By Sarah on Thursday, August 19, 1999 - 06:50 pm:

    The surviving male Camas were, all of them
    in their various ways, a couple annas short
    of the full rupee; Ormus Cama, neither
    homicidal nor mute nor sunk in a whisky
    stupor of defeat and shame, was both gifted
    and charismatic, and his strangeness only
    increased the attraction. So there were many
    ways for me to set aside my early doubts, to
    stop articulating even to myself, the obvious
    insight that Vina's sudden desertion,
    immediately after their long-postponed
    and profoundly satisfying first (and only)
    night of love, had badly damaged Ormus's
    sense of himself, had left him holed below
    the waterline, listing in the water, bailing
    furiously and trying not to drown.

    I could see the thick, paralysing fog of fear
    enveloping Ormus Cama, the sense of deep
    inadequacy revealed by his Cassanova act,
    his unstoppable Don Juanism. If Aphrodite
    had resigned from Olympus, if Venus had
    announced that her job wasn't worth doing
    any longer, it could not have hit Ormus
    harder than Vina Aspara's dissillusionment
    with love. He too had lost confidence, and
    faith in the very idea of Vina, the idea of
    there being an eternal and perfect partner
    whom he might perfectly and eternally love
    and by whom he might in his turn be rendered
    perfect and eternal. "I'll follow her to the
    ends of the earth," he once boasted, but he
    wouldn't even go as far as the airport.

    He had begun to fear what he desired most.

By Jane on Saturday, August 21, 1999 - 01:19 pm:

    I've written three messages on this site, after giving up completely on the internet, which seemed to be composed of 5 parts taking forever to get somewhere and five parts of really boring conversation and sites.

    Wanted to comment on R.C.'s living life message. Tha was a remarkable post. Encapsulated my own approach to life these days. As a parent of a l0 year old daughter who has been in remission from cancer for five years, and an adolescent son, who is highly intelligent, but likely to receive a diagnosis of bipolar, I was shifted out of the centre of my universe. And thank goodness, that's a high pressure place to be.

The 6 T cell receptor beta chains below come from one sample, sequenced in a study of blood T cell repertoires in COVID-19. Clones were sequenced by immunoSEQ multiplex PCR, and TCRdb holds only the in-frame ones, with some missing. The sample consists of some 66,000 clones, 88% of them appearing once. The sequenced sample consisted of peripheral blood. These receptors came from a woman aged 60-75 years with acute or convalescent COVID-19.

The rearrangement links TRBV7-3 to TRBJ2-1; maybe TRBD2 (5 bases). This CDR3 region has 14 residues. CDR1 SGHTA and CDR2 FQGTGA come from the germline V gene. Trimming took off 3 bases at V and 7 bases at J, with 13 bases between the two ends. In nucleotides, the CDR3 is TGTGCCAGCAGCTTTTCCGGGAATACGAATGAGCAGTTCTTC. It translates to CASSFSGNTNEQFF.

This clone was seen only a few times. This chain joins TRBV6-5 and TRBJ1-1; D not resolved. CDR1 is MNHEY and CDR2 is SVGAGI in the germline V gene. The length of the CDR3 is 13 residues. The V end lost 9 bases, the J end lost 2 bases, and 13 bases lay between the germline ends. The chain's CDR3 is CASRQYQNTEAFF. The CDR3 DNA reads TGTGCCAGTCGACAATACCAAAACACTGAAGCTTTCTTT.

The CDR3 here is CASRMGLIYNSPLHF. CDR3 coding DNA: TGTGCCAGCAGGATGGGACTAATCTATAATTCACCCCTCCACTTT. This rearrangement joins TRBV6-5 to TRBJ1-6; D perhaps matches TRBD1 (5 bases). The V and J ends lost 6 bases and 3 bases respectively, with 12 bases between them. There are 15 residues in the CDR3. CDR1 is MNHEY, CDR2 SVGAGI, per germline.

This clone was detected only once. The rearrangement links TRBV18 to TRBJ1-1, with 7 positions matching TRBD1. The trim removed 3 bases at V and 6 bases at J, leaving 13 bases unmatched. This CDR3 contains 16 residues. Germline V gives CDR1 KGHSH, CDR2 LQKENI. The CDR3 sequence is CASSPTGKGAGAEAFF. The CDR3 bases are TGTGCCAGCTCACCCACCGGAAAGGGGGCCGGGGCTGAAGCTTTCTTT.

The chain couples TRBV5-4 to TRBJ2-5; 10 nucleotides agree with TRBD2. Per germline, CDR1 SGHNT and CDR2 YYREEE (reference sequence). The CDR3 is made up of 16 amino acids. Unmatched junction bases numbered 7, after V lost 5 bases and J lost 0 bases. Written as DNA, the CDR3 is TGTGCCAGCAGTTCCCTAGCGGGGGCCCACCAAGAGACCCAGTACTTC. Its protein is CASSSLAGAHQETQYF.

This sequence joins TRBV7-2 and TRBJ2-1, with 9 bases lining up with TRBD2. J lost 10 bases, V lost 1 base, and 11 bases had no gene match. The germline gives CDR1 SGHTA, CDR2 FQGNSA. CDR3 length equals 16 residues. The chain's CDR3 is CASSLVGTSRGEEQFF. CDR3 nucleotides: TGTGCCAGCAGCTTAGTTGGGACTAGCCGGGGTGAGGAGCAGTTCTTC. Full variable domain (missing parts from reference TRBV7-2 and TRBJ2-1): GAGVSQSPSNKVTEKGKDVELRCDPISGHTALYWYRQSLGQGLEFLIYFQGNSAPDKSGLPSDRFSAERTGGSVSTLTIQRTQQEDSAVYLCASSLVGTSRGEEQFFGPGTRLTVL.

I don't know you R.C., but I'm so sorry about your goddaughter.

    Thanks for writing that post, btw.

By J on Saturday, August 21, 1999 - 06:24 pm:

    Oh,now I feel bad for calling you constipated,I,m a dog. R.C.,is one fine woman,but she left us,I think she thinks we are all dogs.

By Gee on Saturday, August 21, 1999 - 07:45 pm:

    RC said something above about an AOL block, so maybe that's why she's not here so much, J. I wouldn't worry. I'm sure she thinks of you every day. I know I do.

By Sarah on Tuesday, August 24, 1999 - 07:04 pm:

    Death is more than love or is it. Art is more than love or is it. Love is more than death and art, or not. This is the subject. This is the subject. This is it.

    What deflects us from the subject is loss. Of those we love, of the Orient, of hope, of our place in the book. Loss is more than love or is it. More than death or is it. More than art, or not. It is the necessary additonal concept of the existential outsider, the separated man, the banished divorce', the expelled schoolboy, the cashiered officer, the legal alien, the uprooted wanderer, the out-of-step marcher, the rebel, the transgressor, the outlaw, the anathematized thinker, the crucified revolutionary, the lost soul.

    The only ones who see the whole picture are the ones who step our of the frame. If this is right then this is the subject also. If it is wrong, then the lost are merely lost. Stepping out of the frame, they simply cease to exist.

By sarah on Saturday, August 22, 2009 - 11:06 pm:

    it occurs to me now, that jumping off that cliff walking through that door stepping into that waterfall taking that chance lands you right back oriented to the East. and it's beautiful as you fall on the way down and back to Orientation.

    commitment is freedom.

    i love you.


By Danielssss on Sunday, August 23, 2009 - 12:52 pm:

    and now for some more randomness, forsaken by time and improved by the instant internet, some cliff forsaken and forgiven and flaunted